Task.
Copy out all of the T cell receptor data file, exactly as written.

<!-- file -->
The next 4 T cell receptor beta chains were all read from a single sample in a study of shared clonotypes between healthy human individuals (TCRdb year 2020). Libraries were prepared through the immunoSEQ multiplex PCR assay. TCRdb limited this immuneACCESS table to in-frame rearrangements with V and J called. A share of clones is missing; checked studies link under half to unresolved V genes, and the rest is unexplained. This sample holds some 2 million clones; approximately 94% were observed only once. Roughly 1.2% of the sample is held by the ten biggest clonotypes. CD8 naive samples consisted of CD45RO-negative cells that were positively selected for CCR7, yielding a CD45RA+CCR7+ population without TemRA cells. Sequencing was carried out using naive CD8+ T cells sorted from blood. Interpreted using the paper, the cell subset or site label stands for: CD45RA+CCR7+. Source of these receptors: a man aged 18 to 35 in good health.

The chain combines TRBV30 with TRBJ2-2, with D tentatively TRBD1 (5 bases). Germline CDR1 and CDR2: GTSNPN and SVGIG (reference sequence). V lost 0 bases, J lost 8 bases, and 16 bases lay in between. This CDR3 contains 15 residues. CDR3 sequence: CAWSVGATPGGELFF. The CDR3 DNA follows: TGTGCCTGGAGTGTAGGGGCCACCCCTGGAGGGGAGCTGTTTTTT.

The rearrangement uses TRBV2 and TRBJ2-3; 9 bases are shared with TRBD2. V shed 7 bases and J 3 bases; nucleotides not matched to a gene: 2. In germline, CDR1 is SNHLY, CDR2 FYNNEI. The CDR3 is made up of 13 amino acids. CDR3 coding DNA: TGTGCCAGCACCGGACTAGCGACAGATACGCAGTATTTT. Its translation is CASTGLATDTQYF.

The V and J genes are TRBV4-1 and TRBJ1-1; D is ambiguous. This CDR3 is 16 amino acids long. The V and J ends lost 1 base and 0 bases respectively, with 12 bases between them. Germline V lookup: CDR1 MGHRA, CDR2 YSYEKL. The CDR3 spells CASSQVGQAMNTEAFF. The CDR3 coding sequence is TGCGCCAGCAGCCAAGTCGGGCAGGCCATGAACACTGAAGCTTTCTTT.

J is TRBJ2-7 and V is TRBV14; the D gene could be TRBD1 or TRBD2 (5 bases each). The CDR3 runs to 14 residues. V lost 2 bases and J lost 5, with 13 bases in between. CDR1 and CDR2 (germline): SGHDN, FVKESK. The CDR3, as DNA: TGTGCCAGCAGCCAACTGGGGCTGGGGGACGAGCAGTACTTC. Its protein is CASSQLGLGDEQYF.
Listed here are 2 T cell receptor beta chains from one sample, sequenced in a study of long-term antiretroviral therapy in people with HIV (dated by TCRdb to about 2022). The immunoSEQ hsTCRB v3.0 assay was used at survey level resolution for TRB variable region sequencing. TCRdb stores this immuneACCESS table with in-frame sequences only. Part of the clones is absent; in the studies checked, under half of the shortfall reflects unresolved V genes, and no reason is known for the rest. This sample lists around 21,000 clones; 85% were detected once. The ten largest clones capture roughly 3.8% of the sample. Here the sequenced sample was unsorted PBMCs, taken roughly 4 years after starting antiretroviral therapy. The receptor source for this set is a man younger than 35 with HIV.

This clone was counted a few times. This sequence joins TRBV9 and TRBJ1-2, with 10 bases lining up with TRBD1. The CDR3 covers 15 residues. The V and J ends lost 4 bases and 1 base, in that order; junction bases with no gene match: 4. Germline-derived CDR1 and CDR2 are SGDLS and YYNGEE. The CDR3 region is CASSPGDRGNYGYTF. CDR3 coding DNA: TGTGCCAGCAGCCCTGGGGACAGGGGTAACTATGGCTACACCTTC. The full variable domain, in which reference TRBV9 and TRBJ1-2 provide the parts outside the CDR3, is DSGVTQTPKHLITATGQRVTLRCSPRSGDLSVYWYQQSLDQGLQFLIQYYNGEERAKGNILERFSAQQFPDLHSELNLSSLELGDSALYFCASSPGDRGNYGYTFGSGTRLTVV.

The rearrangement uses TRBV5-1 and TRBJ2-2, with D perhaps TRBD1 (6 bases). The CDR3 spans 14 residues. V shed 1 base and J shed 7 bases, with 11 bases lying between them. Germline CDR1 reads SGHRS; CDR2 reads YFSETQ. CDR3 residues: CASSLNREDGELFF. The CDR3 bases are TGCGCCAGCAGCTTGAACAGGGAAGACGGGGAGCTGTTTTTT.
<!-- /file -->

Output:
The next 4 T cell receptor beta chains were all read from a single sample in a study of shared clonotypes between healthy human individuals (TCRdb year 2020). Libraries were prepared through the immunoSEQ multiplex PCR assay. TCRdb limited this immuneACCESS table to in-frame rearrangements with V and J called. A share of clones is missing; checked studies link under half to unresolved V genes, and the rest is unexplained. This sample holds some 2 million clones; approximately 94% were observed only once. Roughly 1.2% of the sample is held by the ten biggest clonotypes. CD8 naive samples consisted of CD45RO-negative cells that were positively selected for CCR7, yielding a CD45RA+CCR7+ population without TemRA cells. Sequencing was carried out using naive CD8+ T cells sorted from blood. Interpreted using the paper, the cell subset or site label stands for: CD45RA+CCR7+. Source of these receptors: a man aged 18 to 35 in good health.

The chain combines TRBV30 with TRBJ2-2, with D tentatively TRBD1 (5 bases). Germline CDR1 and CDR2: GTSNPN and SVGIG (reference sequence). V lost 0 bases, J lost 8 bases, and 16 bases lay in between. This CDR3 contains 15 residues. CDR3 sequence: CAWSVGATPGGELFF. The CDR3 DNA follows: TGTGCCTGGAGTGTAGGGGCCACCCCTGGAGGGGAGCTGTTTTTT.

The rearrangement uses TRBV2 and TRBJ2-3; 9 bases are shared with TRBD2. V shed 7 bases and J 3 bases; nucleotides not matched to a gene: 2. In germline, CDR1 is SNHLY, CDR2 FYNNEI. The CDR3 is made up of 13 amino acids. CDR3 coding DNA: TGTGCCAGCACCGGACTAGCGACAGATACGCAGTATTTT. Its translation is CASTGLATDTQYF.

The V and J genes are TRBV4-1 and TRBJ1-1; D is ambiguous. This CDR3 is 16 amino acids long. The V and J ends lost 1 base and 0 bases respectively, with 12 bases between them. Germline V lookup: CDR1 MGHRA, CDR2 YSYEKL. The CDR3 spells CASSQVGQAMNTEAFF. The CDR3 coding sequence is TGCGCCAGCAGCCAAGTCGGGCAGGCCATGAACACTGAAGCTTTCTTT.

J is TRBJ2-7 and V is TRBV14; the D gene could be TRBD1 or TRBD2 (5 bases each). The CDR3 runs to 14 residues. V lost 2 bases and J lost 5, with 13 bases in between. CDR1 and CDR2 (germline): SGHDN, FVKESK. The CDR3, as DNA: TGTGCCAGCAGCCAACTGGGGCTGGGGGACGAGCAGTACTTC. Its protein is CASSQLGLGDEQYF.
Listed here are 2 T cell receptor beta chains from one sample, sequenced in a study of long-term antiretroviral therapy in people with HIV (dated by TCRdb to about 2022). The immunoSEQ hsTCRB v3.0 assay was used at survey level resolution for TRB variable region sequencing. TCRdb stores this immuneACCESS table with in-frame sequences only. Part of the clones is absent; in the studies checked, under half of the shortfall reflects unresolved V genes, and no reason is known for the rest. This sample lists around 21,000 clones; 85% were detected once. The ten largest clones capture roughly 3.8% of the sample. Here the sequenced sample was unsorted PBMCs, taken roughly 4 years after starting antiretroviral therapy. The receptor source for this set is a man younger than 35 with HIV.

This clone was counted a few times. This sequence joins TRBV9 and TRBJ1-2, with 10 bases lining up with TRBD1. The CDR3 covers 15 residues. The V and J ends lost 4 bases and 1 base, in that order; junction bases with no gene match: 4. Germline-derived CDR1 and CDR2 are SGDLS and YYNGEE. The CDR3 region is CASSPGDRGNYGYTF. CDR3 coding DNA: TGTGCCAGCAGCCCTGGGGACAGGGGTAACTATGGCTACACCTTC. The full variable domain, in which reference TRBV9 and TRBJ1-2 provide the parts outside the CDR3, is DSGVTQTPKHLITATGQRVTLRCSPRSGDLSVYWYQQSLDQGLQFLIQYYNGEERAKGNILERFSAQQFPDLHSELNLSSLELGDSALYFCASSPGDRGNYGYTFGSGTRLTVV.

The rearrangement uses TRBV5-1 and TRBJ2-2, with D perhaps TRBD1 (6 bases). The CDR3 spans 14 residues. V shed 1 base and J shed 7 bases, with 11 bases lying between them. Germline CDR1 reads SGHRS; CDR2 reads YFSETQ. CDR3 residues: CASSLNREDGELFF. The CDR3 bases are TGCGCCAGCAGCTTGAACAGGGAAGACGGGGAGCTGTTTTTT.